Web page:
We have arrived.
Today is Day Numero 6.
When we arrived, at first, I was sure, absolutely sure that I was fine. I am fine. I am functioning. I slept (un po’) on the plane…so…fine. We took a MyTaxi from MXP to our apartment in the Navigli (canals) district. We found the apartment. We opened the door.
Dark. Reeking of cigarettes.
I will have to adjust, I thought. Next I thought:
What the devil did we do? (or WTAF if you want me to use my full expression of our language…)
We will be living here for many, many months…I just need to adjust.
So the first thing I did was to lie down. I need to breathe, I thought. It’s going to be ok. I just need to breathe. (Revisiting that there is smoke everywhere….we throw open the windows so I can try to breathe).
R is unpacking. I am breathing. It is going to be ok. I know it.
We have left our home and friends and family and children…and it is going to be okay. Panic passed. I begin to unpack. We walk down the street…get a few groceries. I think I make noodles….I am not sure.
I am surprised by how I feel. Unmoored. But then I think that it is super important to feel lost so I can feel found again. I want to text this to myself over and over — feel intentionally lost so you can be better found. Feel intentionally lost so you can be better found.
I feel lost — but maybe I can be better found.
(Cue Dear Evan Hansen‘s “You will be found” ).
That was Day One.
Even though I promised myself…promised that I would remember Day One — when I woke up for Day Two I found I could think better. Dishes — yes. I can do this. Yes. Dishwasher. Woohoo! I know how to use it. Three — washer, no dryer. You need to pour water in with a pitcher to make it work. But hey — I can do this. (Pep talk to myself). I did survive grad school so I can do this too.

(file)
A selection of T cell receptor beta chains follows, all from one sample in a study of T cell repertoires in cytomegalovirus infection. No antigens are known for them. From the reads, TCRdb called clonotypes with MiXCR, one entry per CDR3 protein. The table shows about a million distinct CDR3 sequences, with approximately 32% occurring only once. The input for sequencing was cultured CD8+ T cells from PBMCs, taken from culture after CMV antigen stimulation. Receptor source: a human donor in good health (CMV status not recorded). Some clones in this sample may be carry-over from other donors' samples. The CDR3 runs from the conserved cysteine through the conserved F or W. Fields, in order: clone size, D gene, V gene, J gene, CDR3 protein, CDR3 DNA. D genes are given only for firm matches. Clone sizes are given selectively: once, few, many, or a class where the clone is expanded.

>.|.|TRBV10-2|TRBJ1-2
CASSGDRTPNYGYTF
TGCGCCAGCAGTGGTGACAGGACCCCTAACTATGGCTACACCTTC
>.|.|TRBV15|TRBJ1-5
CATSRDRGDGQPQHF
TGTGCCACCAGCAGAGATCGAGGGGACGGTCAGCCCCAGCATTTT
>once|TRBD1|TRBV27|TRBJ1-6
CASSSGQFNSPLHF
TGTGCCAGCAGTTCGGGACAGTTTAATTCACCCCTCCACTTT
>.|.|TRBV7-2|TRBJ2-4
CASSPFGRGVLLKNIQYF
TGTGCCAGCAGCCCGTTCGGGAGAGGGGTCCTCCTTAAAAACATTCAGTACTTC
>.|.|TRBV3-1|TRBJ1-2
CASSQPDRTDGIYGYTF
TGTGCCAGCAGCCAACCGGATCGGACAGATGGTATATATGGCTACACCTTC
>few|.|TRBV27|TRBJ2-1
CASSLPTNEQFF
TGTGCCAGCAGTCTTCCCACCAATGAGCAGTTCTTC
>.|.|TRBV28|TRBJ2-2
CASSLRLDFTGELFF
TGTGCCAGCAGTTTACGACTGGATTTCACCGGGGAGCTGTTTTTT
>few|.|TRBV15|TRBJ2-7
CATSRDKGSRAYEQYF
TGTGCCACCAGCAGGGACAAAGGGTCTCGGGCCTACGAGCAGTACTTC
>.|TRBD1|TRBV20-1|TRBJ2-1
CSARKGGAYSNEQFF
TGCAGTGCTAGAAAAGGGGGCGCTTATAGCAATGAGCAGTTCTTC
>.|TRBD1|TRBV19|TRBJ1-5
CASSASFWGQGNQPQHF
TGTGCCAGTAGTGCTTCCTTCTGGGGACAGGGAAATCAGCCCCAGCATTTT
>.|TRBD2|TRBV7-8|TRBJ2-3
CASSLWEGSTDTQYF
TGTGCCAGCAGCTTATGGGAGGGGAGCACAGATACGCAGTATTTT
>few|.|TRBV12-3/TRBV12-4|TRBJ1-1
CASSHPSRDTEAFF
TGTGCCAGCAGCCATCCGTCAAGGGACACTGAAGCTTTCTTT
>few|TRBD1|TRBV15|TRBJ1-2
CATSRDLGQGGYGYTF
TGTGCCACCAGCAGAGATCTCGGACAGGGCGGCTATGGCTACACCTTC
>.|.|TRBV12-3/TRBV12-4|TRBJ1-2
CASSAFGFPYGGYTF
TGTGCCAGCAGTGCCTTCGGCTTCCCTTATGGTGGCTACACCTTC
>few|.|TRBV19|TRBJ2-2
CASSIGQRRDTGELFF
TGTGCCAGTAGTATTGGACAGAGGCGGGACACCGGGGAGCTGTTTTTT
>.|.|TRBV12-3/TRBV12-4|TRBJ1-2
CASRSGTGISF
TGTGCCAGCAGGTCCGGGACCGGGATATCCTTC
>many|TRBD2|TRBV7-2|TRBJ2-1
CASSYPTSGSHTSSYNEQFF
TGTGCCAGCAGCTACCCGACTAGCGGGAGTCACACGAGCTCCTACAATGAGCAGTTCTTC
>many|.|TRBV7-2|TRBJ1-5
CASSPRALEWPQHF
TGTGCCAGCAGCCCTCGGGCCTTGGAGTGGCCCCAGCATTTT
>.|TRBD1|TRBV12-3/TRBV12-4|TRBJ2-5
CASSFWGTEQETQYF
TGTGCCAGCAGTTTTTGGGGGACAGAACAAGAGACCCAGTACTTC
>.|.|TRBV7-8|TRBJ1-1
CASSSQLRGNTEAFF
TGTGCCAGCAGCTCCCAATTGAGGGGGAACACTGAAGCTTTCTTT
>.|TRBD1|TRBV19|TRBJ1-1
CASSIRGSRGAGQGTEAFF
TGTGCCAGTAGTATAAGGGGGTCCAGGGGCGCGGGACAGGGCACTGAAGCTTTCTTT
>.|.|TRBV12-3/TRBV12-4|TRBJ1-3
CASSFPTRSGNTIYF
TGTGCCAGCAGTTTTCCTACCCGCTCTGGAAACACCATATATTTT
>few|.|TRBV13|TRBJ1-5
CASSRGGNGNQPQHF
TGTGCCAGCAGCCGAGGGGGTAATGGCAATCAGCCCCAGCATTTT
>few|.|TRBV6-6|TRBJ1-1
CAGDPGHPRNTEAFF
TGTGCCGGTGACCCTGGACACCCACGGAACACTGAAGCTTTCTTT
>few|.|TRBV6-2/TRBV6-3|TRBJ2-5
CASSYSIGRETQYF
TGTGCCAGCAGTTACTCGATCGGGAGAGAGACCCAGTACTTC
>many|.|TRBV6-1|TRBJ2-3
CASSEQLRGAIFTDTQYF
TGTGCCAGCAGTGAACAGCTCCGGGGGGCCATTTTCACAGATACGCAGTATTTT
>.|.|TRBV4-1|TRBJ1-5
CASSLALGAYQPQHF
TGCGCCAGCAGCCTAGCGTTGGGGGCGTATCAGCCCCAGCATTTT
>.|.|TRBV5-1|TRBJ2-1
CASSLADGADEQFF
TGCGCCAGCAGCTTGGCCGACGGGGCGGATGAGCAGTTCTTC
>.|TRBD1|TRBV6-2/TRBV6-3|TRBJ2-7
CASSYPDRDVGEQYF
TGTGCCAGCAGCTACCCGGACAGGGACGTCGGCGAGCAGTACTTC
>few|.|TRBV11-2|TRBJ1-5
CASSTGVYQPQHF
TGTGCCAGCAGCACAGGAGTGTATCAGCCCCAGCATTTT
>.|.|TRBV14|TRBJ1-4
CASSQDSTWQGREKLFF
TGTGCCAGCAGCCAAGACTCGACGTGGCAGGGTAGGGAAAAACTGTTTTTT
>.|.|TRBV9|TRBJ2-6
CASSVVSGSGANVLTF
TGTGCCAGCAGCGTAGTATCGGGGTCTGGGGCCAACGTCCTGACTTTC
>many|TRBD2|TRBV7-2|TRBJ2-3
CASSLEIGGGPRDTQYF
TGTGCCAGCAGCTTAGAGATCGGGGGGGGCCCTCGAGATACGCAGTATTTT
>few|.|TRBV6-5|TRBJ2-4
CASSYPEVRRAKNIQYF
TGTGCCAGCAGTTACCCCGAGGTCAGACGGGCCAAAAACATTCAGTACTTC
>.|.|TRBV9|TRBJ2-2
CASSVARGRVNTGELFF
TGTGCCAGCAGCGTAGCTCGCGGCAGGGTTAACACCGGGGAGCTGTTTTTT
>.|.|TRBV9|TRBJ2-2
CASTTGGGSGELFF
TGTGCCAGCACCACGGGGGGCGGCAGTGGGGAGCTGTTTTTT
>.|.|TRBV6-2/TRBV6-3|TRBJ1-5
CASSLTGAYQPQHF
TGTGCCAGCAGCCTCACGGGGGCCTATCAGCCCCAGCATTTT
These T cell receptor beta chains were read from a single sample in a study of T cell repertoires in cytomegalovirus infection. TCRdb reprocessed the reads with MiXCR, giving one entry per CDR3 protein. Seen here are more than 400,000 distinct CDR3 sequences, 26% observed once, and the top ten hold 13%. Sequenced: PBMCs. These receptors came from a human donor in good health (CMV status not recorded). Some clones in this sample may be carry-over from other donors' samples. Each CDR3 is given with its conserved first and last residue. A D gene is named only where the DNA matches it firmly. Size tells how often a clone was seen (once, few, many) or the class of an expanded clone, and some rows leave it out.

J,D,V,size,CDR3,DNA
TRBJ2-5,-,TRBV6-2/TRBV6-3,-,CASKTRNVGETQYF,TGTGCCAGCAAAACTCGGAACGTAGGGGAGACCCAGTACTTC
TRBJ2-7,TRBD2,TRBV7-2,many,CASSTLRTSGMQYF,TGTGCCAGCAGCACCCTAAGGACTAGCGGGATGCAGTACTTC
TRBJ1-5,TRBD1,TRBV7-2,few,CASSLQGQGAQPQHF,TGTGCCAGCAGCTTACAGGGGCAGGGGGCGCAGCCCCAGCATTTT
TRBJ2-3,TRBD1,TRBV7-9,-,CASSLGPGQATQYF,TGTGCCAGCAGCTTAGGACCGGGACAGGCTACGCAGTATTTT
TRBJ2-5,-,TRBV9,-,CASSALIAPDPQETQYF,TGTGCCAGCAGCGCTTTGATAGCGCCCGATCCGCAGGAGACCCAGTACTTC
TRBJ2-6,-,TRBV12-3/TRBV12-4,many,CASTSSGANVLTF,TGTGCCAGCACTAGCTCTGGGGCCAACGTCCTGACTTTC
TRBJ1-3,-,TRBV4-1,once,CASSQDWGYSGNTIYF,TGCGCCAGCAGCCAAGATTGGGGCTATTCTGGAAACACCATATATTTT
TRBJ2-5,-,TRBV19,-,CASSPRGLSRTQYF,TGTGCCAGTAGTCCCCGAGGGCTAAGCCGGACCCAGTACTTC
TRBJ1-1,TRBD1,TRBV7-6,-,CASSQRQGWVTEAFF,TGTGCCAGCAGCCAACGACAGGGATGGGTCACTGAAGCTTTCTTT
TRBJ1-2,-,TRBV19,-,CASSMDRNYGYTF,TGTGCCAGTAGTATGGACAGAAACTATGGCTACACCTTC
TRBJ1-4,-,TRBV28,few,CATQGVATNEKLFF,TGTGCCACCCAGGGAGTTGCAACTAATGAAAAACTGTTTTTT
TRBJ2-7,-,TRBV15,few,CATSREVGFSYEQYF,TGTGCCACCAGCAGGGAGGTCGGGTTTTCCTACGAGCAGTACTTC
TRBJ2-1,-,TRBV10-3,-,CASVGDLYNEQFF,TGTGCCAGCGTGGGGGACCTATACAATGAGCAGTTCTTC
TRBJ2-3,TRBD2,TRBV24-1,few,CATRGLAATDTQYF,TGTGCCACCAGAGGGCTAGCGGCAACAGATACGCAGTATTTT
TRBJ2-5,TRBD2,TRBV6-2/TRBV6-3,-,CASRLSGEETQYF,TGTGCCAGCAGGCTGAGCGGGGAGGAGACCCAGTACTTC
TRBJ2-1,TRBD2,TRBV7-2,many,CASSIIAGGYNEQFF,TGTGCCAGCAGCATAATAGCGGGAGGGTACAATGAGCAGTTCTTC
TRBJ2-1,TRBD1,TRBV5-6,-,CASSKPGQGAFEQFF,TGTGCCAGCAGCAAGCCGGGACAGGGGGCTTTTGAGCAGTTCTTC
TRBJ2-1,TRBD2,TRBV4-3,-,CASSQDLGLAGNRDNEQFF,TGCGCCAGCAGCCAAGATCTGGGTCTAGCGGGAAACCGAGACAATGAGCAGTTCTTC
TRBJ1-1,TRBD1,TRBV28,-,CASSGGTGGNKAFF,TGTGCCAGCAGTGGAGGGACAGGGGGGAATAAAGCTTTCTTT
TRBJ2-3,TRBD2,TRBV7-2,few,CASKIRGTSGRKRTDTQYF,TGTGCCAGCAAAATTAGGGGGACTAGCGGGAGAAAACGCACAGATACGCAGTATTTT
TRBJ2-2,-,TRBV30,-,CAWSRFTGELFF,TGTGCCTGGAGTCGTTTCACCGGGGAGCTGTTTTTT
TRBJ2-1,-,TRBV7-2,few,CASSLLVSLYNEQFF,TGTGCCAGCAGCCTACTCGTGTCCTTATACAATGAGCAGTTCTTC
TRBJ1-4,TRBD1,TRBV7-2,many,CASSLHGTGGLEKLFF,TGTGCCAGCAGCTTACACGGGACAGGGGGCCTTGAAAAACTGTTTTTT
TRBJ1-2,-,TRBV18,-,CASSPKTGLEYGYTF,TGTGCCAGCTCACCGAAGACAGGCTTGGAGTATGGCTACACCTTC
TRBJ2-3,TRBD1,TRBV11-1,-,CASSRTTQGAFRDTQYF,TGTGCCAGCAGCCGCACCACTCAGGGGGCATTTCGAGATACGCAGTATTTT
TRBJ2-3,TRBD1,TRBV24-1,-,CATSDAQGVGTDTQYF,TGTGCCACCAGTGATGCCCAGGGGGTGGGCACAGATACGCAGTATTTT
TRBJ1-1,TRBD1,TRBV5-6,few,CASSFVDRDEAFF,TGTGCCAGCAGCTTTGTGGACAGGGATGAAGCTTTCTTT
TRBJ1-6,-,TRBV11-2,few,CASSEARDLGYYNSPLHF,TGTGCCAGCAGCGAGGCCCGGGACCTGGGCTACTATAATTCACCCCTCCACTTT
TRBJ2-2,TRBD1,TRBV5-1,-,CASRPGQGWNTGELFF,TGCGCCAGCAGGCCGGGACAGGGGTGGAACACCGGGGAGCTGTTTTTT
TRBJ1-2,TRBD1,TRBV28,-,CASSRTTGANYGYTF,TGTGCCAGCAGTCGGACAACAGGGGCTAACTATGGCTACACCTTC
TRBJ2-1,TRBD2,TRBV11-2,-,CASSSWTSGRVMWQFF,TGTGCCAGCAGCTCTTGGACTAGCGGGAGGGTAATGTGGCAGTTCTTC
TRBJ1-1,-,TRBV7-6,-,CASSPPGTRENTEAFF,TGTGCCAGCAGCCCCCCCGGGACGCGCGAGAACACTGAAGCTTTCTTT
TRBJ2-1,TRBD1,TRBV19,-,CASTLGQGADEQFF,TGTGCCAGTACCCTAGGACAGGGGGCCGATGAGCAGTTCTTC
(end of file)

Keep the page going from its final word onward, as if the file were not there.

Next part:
We walked to amazing gluten-free bakery, GluFree, on the way to R’s work. Starting to feel normal. Walking outside, normal. Breathing air, normal.
R suggests that we get some hooks. A tea kettle. Feeling more normal.
Day Three. Most of the day is spent downloading apps and looking at maps — and configuring technology for our new space and place. Hours and hours go by. I turn to R and tell him “you realize that in ten years we won’t be able to figure any of this out, right?”
He smiles. (Look at us acting normal.)
And suddenly it is the day he goes to work. I walk with him. My chelsea boots slip slip slip on the stones. I walk back. I slip but I do not fall.
It is not until I change into my grey velvet combat boots that I feel solid. I stop at paint stores and look in the window. I purchase a light bulb. I find the Tintoria Lavanderia. The woman takes his shirts….she says: “domani” — tomorrow.
This is what I am thinking….domani. Tomorrow.
Tomorrow I will discover something else. It is “tomorrow” when I google how to use an espresso pot on the stove. I learn that the best espresso is made in a three-euro aluminum pot. Nothing fancy. Mmm. The second time I make it I offer it to my landlord. He approves.
I am already a better person than I was when I arrived. Woohoo. I also learn that when amazon.it delivers it is not an exact delivery date — it is merely a suggestion. It is possible that the guardian of the building will be in the courtyard (“mi trovo in cortile” — is what the sign may say). When someone is supposed to sign a government document and they do not, well…just stay calm. See how I am adjusting?
Now Day Six. No, we did not make a mistake. This is a lesson. We are learning it. Texting it to my self. In my brain. Over and over. We found a museum I loved. I have walked miles and miles and I have pillowcases now. And a tea kettle. My first amazon.it delivery arrived and the guardian nodded at me. We were invited to dinner on Saturday…we have tickets to see some Chagalls on Sunday.
When I was buying chocolate at the market for these Baci di Damas, I felt myself smiling. So amazing.
I will be found.
I loved reading this and will continue to read about your journey. It’s not unlike when we send our kids off to Israel for a year-emotionally it’s probably pretty similar! Enjoy this amazing time!
Can’t wait for the next installment. This should be on NPR! I’m glad you are adjusting. As we say in Hebrew (I don’t know the Italian) l’at l’at…little by little. In a month you will wonder who wrote this!
I believe that in Italian you say “piano, piano” and the saying goes” piano, piano si va lontano” which means, slowly, slowly you go far… 🙂 good luck Leslie!
Thanks for sharing your adventure Leslie! Sorry about the smoke, glad about the chocolate 🙂 This time will fly by, so enjoy the journey!
I’m lost too! What brought you to Italy? How long will you be there? So proud of you!
I’ll be looking forward to your adventures!